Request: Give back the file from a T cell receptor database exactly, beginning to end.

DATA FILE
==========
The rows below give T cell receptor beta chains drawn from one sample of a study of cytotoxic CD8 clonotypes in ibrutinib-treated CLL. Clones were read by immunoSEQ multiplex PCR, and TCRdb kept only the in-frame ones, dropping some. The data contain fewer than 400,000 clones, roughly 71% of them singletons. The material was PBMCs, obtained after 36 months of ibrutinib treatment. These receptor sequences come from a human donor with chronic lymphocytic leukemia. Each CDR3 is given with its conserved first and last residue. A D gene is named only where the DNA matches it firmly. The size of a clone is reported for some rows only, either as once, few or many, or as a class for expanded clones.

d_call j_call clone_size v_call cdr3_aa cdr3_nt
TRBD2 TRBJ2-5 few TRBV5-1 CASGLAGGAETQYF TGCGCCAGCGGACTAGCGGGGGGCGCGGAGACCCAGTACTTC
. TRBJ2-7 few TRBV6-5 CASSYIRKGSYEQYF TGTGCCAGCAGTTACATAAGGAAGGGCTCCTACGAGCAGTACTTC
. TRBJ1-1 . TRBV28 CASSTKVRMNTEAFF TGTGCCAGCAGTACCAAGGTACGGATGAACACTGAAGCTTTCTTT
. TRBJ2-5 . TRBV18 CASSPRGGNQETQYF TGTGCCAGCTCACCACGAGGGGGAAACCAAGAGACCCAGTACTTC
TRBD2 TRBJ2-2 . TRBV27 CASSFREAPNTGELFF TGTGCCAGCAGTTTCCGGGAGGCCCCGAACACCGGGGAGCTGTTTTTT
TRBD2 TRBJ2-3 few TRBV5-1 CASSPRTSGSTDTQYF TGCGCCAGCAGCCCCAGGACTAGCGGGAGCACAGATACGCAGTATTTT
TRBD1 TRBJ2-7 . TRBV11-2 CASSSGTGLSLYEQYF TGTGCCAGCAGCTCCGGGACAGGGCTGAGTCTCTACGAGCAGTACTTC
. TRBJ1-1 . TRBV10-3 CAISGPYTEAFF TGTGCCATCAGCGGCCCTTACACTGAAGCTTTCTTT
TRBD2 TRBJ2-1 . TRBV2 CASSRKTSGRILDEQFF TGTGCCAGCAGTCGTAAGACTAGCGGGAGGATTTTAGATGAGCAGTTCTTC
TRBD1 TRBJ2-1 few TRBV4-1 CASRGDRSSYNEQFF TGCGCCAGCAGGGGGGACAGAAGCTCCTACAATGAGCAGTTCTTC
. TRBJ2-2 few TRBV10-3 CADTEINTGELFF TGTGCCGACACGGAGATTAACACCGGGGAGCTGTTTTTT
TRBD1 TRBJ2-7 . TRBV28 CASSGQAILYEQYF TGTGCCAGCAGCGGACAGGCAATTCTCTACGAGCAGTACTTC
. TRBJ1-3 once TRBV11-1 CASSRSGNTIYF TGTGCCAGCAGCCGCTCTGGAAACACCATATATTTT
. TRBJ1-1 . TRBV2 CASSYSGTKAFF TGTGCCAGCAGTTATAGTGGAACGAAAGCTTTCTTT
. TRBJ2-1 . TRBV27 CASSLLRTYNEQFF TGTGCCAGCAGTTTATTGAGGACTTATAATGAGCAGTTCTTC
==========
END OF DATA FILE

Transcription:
The rows below give T cell receptor beta chains drawn from one sample of a study of cytotoxic CD8 clonotypes in ibrutinib-treated CLL. Clones were read by immunoSEQ multiplex PCR, and TCRdb kept only the in-frame ones, dropping some. The data contain fewer than 400,000 clones, roughly 71% of them singletons. The material was PBMCs, obtained after 36 months of ibrutinib treatment. These receptor sequences come from a human donor with chronic lymphocytic leukemia. Each CDR3 is given with its conserved first and last residue. A D gene is named only where the DNA matches it firmly. The size of a clone is reported for some rows only, either as once, few or many, or as a class for expanded clones.

d_call j_call clone_size v_call cdr3_aa cdr3_nt
TRBD2 TRBJ2-5 few TRBV5-1 CASGLAGGAETQYF TGCGCCAGCGGACTAGCGGGGGGCGCGGAGACCCAGTACTTC
. TRBJ2-7 few TRBV6-5 CASSYIRKGSYEQYF TGTGCCAGCAGTTACATAAGGAAGGGCTCCTACGAGCAGTACTTC
. TRBJ1-1 . TRBV28 CASSTKVRMNTEAFF TGTGCCAGCAGTACCAAGGTACGGATGAACACTGAAGCTTTCTTT
. TRBJ2-5 . TRBV18 CASSPRGGNQETQYF TGTGCCAGCTCACCACGAGGGGGAAACCAAGAGACCCAGTACTTC
TRBD2 TRBJ2-2 . TRBV27 CASSFREAPNTGELFF TGTGCCAGCAGTTTCCGGGAGGCCCCGAACACCGGGGAGCTGTTTTTT
TRBD2 TRBJ2-3 few TRBV5-1 CASSPRTSGSTDTQYF TGCGCCAGCAGCCCCAGGACTAGCGGGAGCACAGATACGCAGTATTTT
TRBD1 TRBJ2-7 . TRBV11-2 CASSSGTGLSLYEQYF TGTGCCAGCAGCTCCGGGACAGGGCTGAGTCTCTACGAGCAGTACTTC
. TRBJ1-1 . TRBV10-3 CAISGPYTEAFF TGTGCCATCAGCGGCCCTTACACTGAAGCTTTCTTT
TRBD2 TRBJ2-1 . TRBV2 CASSRKTSGRILDEQFF TGTGCCAGCAGTCGTAAGACTAGCGGGAGGATTTTAGATGAGCAGTTCTTC
TRBD1 TRBJ2-1 few TRBV4-1 CASRGDRSSYNEQFF TGCGCCAGCAGGGGGGACAGAAGCTCCTACAATGAGCAGTTCTTC
. TRBJ2-2 few TRBV10-3 CADTEINTGELFF TGTGCCGACACGGAGATTAACACCGGGGAGCTGTTTTTT
TRBD1 TRBJ2-7 . TRBV28 CASSGQAILYEQYF TGTGCCAGCAGCGGACAGGCAATTCTCTACGAGCAGTACTTC
. TRBJ1-3 once TRBV11-1 CASSRSGNTIYF TGTGCCAGCAGCCGCTCTGGAAACACCATATATTTT
. TRBJ1-1 . TRBV2 CASSYSGTKAFF TGTGCCAGCAGTTATAGTGGAACGAAAGCTTTCTTT
. TRBJ2-1 . TRBV27 CASSLLRTYNEQFF TGTGCCAGCAGTTTATTGAGGACTTATAATGAGCAGTTCTTC